Sometimes you want to get a server up and running as quickly as humanly possible. Whether it's trying out a js library where the demos only work with a server, developing a static front-end (stand-alone or for integration with an API) or getting a PHP app up and running without setting up apache or nginx - being able to quickly start a local server is a nice convenience. Here's one of my goto approaches for getting up and running quickly.
PHP Built-in Server
Since the release and general use/availability of PHP 5.4, there's been a built-in PHP server available from the PHP CLI. To run it, from the terminal/command line all you need to type is
php -S localhost:8000
and boom, you're done! You can now access anything in that directory or subdirectories as you would from a normal web server. Naturally, getting to this point has two main pre-requisites - your PHP version must be 5.4+ (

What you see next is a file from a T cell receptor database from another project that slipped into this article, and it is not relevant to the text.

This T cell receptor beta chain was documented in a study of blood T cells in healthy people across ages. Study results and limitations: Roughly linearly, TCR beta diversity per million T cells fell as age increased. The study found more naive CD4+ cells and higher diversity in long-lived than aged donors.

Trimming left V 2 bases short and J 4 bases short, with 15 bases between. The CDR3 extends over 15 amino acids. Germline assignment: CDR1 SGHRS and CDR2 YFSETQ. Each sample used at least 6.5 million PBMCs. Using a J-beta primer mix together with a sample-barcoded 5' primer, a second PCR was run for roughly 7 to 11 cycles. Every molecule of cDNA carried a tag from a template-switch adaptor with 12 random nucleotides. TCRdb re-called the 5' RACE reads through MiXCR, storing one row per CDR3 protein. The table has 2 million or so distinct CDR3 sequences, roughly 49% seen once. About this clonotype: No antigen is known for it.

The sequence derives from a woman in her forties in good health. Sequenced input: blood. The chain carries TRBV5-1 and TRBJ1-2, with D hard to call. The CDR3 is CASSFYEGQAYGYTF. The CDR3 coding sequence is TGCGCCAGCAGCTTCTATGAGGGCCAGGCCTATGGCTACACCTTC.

php -v), and PHP must be on your path.
Breaking it down, this is taking advantage of the (very not-production ready) built-in server that PHP 5.4+ offers. If you were to type
in the terminal, one of the instructions provided would be
php [options] -S <addr>:<port> [-t docroot]
This specifies the structure of starting the built-in PHP web server. In reference to our example: the
-S specifies that you're trying to start the built-in server,
localhost is the address and
8000 is the port. We're not using the
-t docroot option here, but when specified you could use it to create a routing script (for more information on that, see the PHP docs here).
Accessing the server remotely
If you want to access the web server from a remote machine (useful for trying it on your phone, or letting other people on your network access it using your IP), you can specify the address as
0.0.0.0 instead of
localhost. For example
php -S 0.0.0.0:8000
For more one-line server starters, there's a helpful Github gist here. It doesn't provide any specifics or explanations of the examples, but it gives examples in multiple languages including node.js, ruby, and python.